Fifth, the GON should establish a separate authority to deal exclusively with Special Economic Zones/Export Promotion Zones investments and to provide one-window service in these locations. Annex-1 | Summary Sheet of Foreign Investment in Nepal – Year-wise | From the beginning to 15th Jan, 2005 | (Rupees in million) | Fiscal | No | Total Project | Total Fixed | Foreign | Employment | Year | | Cost | Cost | Investment | | Upto 15 | 60 | 5440. 00 | 4595. 51 | 466. 84 | 10604 | July 1989 | | | | | | 1989/90 | 30 | 2438. 19 | 2139. 60 | 398. 1 | 9515 | 1990/91 | 23 | 863. 56 | 690. 74 | 406. 28 | 2974 | 1991/92 | 38 | 3508. 17 | 2902. 10 | 597. 84 | 5615 | 1992/93 | 64 | 17886. 22 | 16210. 81 | 3083. 67 | 13873 | 1993/94 | 38 | 3733. 23 | 3175. 66 | 1378. 76 | 4734 | 1994/95 | 19 | 1627. 28 | 1247. 85 | 477. 59 | 2386 | 1995/96 | 47 | 10047. 47 | 9398. 54 | 2219. 86 | 8032 | 1996/97 | 77 | 8559. 25 | 6692. 15 | 2395. 54 | 9347 | 1997/98 | 77 | 5569. 38 | 5142. 32 | 2000. 28 | 4336 | 1998/99 | 50 | 5324. 42 | 4380. 17 | 1666. 42 | 2146 | 1999/2000 | 71 | 2669. 09 | 1910. 24 | 1417. 1 | 4703 | 2000/01 | 96 | 7917. 62 | 6122. 49 | 3102. 56 | 6880 | 2001/02 | 77 | 3318. 53 | 1559. 59 | 1209. 65 | 3731 | 2002/03 | 74 | 4921. 82 | 3608. 25 | 1793. 77 | 3572 | 2003/04 | 77 | 4309. 65 | 3762. 17 | 2755. 40 | 2144 | 2004/05 | 17 | 770. 39 | 476. 52 | 311. 08 | 3432 | up-to 15 | | | | | | Jan TOTAL | | | | | | | 935 | 88904. 27 | 74014. 69 | 25681. 66 | 98024 | Source: Policy paper on Implementation evaluation of Foreign Direct Investment policy in Nepal by Madhukar SJB Rana and Stalin Man Pradhan| ——————————————– 2 ]. Foreign Direct Investment Trends and Statistics, prepared by the Statistics Department of International Monetary Fund, October 28, 2003. [ 3 ]. The data are based on the summary sheet of year-wise foreign investment taken from the policy paper on Implementation evaluation of Foreign Direct Investment policy in Nepal by Madhukar SJB Rana and Stalin Man Pradhan, August 2005. It is shown in annex 1. [ 4 ]. Investment in a manufacturing, office, or other physical company-related structure, or a group of structures in an area where no previous facilities exist.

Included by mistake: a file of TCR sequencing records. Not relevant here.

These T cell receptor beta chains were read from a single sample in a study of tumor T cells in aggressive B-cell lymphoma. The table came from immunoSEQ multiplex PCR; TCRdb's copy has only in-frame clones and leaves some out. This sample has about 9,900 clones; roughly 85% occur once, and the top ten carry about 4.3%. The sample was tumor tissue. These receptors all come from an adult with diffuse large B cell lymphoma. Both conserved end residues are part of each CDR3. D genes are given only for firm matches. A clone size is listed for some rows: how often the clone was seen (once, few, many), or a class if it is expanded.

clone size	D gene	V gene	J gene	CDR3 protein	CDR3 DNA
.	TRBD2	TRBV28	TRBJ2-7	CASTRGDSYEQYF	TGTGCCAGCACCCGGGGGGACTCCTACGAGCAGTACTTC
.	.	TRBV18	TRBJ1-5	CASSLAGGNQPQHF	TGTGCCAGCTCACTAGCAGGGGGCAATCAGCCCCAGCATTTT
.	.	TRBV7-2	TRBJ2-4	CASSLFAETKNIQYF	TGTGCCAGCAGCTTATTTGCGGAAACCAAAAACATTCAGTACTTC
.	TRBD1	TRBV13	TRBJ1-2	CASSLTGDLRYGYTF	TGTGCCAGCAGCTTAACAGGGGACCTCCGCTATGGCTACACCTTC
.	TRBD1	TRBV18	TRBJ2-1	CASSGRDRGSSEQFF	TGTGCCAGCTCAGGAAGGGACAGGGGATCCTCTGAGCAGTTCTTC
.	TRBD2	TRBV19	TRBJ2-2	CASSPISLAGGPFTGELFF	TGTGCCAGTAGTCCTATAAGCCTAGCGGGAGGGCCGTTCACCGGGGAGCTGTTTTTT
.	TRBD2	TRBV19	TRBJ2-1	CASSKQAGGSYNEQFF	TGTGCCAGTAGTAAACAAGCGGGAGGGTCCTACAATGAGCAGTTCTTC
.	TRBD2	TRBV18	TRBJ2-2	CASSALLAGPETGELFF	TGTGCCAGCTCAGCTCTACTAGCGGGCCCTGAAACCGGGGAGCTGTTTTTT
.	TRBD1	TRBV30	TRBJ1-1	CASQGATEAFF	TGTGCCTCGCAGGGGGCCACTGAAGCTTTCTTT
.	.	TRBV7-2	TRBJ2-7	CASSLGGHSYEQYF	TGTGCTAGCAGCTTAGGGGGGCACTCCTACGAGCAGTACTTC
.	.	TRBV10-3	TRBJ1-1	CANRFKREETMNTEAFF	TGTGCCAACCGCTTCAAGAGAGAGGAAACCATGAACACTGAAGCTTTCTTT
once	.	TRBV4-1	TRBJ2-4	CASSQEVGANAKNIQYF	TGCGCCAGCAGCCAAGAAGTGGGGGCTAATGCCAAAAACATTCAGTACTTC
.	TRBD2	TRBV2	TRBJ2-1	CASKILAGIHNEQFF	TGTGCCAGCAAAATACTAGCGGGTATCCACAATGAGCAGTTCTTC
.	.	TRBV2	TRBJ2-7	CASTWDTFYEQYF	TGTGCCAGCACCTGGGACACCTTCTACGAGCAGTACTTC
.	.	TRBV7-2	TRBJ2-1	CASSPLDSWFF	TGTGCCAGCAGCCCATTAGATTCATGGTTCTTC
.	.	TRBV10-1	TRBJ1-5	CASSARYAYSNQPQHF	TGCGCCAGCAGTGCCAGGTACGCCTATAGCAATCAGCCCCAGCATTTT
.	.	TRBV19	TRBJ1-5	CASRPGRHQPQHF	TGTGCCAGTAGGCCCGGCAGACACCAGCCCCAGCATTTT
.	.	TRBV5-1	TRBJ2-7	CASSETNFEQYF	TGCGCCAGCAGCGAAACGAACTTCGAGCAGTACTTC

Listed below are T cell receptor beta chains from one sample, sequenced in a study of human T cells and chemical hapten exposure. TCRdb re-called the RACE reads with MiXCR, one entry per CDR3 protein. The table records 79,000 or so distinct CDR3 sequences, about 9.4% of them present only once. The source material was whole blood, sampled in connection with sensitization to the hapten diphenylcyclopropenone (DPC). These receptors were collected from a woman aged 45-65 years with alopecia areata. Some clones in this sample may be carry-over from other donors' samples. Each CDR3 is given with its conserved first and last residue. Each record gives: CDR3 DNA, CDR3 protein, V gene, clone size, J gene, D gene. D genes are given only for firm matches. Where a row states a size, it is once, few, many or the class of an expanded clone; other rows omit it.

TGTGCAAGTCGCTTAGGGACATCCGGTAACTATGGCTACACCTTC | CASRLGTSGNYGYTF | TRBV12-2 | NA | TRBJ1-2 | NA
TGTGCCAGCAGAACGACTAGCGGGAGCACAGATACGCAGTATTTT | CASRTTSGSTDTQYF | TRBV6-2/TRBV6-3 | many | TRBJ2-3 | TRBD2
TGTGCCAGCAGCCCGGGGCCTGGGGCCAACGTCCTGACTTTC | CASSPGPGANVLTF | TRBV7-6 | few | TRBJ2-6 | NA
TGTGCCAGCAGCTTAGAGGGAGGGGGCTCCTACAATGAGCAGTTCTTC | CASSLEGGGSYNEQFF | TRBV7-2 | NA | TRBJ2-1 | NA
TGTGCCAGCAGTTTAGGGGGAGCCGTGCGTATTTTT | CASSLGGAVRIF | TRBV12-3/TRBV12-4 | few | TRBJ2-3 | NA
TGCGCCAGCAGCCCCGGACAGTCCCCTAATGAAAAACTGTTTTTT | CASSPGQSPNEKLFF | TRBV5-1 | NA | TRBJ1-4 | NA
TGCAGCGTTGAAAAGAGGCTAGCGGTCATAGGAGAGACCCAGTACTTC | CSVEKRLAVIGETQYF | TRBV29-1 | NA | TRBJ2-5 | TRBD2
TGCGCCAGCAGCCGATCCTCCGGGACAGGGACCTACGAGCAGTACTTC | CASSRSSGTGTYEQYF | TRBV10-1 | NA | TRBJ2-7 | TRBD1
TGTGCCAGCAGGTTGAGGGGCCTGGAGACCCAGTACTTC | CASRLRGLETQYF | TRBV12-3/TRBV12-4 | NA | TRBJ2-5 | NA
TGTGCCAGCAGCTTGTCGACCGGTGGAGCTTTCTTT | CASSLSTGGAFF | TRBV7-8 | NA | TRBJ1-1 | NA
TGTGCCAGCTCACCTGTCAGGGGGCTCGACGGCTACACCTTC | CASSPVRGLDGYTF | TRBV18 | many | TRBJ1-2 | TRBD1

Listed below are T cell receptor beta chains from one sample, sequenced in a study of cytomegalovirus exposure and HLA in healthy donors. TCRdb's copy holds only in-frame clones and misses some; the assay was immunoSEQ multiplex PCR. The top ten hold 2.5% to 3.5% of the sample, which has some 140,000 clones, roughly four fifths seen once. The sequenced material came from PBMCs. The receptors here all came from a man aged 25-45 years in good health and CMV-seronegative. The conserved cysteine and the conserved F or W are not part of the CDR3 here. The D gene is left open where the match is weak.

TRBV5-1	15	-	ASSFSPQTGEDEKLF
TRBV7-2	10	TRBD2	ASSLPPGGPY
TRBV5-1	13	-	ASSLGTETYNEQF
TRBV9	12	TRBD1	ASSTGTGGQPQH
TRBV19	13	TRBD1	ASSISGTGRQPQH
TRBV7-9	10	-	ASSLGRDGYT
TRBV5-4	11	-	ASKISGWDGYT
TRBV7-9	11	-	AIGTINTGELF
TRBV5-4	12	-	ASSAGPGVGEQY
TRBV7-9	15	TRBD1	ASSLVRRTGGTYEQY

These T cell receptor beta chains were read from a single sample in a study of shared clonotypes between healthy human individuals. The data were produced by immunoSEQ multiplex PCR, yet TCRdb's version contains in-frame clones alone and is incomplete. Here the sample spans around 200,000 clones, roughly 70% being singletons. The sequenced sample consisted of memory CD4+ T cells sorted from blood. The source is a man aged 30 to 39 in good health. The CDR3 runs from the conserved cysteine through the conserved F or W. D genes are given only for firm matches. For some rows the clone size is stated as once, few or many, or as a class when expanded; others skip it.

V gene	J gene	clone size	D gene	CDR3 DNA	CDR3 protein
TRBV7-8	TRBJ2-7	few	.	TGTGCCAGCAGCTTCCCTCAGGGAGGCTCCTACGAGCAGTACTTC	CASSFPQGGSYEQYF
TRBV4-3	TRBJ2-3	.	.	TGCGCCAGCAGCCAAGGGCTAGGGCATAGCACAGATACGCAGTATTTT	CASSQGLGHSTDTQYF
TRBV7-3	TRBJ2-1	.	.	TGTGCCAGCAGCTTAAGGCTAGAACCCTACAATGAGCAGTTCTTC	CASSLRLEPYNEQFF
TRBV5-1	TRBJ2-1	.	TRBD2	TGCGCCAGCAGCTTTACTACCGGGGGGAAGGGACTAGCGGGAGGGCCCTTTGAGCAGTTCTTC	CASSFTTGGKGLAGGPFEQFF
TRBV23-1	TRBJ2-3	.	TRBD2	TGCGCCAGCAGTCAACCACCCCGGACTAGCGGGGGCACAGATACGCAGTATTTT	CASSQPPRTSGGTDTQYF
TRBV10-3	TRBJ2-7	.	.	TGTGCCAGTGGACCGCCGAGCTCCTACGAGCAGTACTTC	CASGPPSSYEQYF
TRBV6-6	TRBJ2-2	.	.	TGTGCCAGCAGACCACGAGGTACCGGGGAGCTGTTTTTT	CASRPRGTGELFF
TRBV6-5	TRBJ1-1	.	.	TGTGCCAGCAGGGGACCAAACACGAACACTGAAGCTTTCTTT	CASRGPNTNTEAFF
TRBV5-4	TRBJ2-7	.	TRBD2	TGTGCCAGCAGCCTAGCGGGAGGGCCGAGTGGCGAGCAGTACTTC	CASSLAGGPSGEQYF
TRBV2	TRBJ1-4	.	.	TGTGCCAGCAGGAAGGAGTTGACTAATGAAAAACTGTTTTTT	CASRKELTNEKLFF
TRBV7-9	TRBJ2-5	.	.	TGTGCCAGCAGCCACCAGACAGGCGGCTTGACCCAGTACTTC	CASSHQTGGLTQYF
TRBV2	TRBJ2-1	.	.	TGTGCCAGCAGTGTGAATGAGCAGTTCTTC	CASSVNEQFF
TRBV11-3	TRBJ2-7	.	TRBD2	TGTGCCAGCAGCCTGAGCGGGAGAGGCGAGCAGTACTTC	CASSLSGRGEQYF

It is usually offered as an alternative to another form of investment, such as mergers and acquisitions, joint ventures, or licensing agreements. [ 5 ]. FDI commitment in Nepal rises to 5-year high, Business Desk, The Kathmandu Post, Published on 31-07-2008 [ 6 ]. According to the Department of Industry, hydropower lured FDI of Rs. 2. 22 billion in 2007/08. Of the major investment in this sector, a south Korean hydropower company commited to invest Rs. 1. 98 billion to develop a hydro project in Benighat. [ 7 ]. http://www. visitnepal. com